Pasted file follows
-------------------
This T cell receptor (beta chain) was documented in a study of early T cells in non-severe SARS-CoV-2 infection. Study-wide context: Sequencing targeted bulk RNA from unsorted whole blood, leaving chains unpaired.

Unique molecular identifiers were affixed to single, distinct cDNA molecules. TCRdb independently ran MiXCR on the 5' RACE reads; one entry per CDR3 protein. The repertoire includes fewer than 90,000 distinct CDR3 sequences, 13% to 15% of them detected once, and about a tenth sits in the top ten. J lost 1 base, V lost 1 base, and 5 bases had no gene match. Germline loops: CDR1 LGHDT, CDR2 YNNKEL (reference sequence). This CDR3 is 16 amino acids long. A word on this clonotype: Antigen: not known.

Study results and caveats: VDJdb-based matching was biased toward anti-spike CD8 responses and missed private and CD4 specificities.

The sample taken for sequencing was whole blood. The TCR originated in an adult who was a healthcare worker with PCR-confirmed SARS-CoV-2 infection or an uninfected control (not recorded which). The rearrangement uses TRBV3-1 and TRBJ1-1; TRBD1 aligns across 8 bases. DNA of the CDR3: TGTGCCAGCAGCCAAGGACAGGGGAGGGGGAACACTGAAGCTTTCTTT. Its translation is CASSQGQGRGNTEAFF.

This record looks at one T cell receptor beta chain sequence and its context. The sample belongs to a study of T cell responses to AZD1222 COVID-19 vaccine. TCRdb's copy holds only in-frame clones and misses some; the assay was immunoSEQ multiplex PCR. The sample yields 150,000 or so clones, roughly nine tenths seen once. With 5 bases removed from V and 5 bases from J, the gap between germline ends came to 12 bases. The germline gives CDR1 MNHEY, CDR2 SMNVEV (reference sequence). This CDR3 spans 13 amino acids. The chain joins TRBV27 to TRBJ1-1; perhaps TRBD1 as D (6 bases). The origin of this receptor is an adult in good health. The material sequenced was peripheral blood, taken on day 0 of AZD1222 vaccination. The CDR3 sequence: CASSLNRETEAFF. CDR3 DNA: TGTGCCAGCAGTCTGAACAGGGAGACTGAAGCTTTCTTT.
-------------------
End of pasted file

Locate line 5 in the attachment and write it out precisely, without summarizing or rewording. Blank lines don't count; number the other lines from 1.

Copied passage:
This record looks at one T cell receptor beta chain sequence and its context. The sample belongs to a study of T cell responses to AZD1222 COVID-19 vaccine. TCRdb's copy holds only in-frame clones and misses some; the assay was immunoSEQ multiplex PCR. The sample yields 150,000 or so clones, roughly nine tenths seen once. With 5 bases removed from V and 5 bases from J, the gap between germline ends came to 12 bases. The germline gives CDR1 MNHEY, CDR2 SMNVEV (reference sequence). This CDR3 spans 13 amino acids. The chain joins TRBV27 to TRBJ1-1; perhaps TRBD1 as D (6 bases). The origin of this receptor is an adult in good health. The material sequenced was peripheral blood, taken on day 0 of AZD1222 vaccination. The CDR3 sequence: CASSLNRETEAFF. CDR3 DNA: TGTGCCAGCAGTCTGAACAGGGAGACTGAAGCTTTCTTT.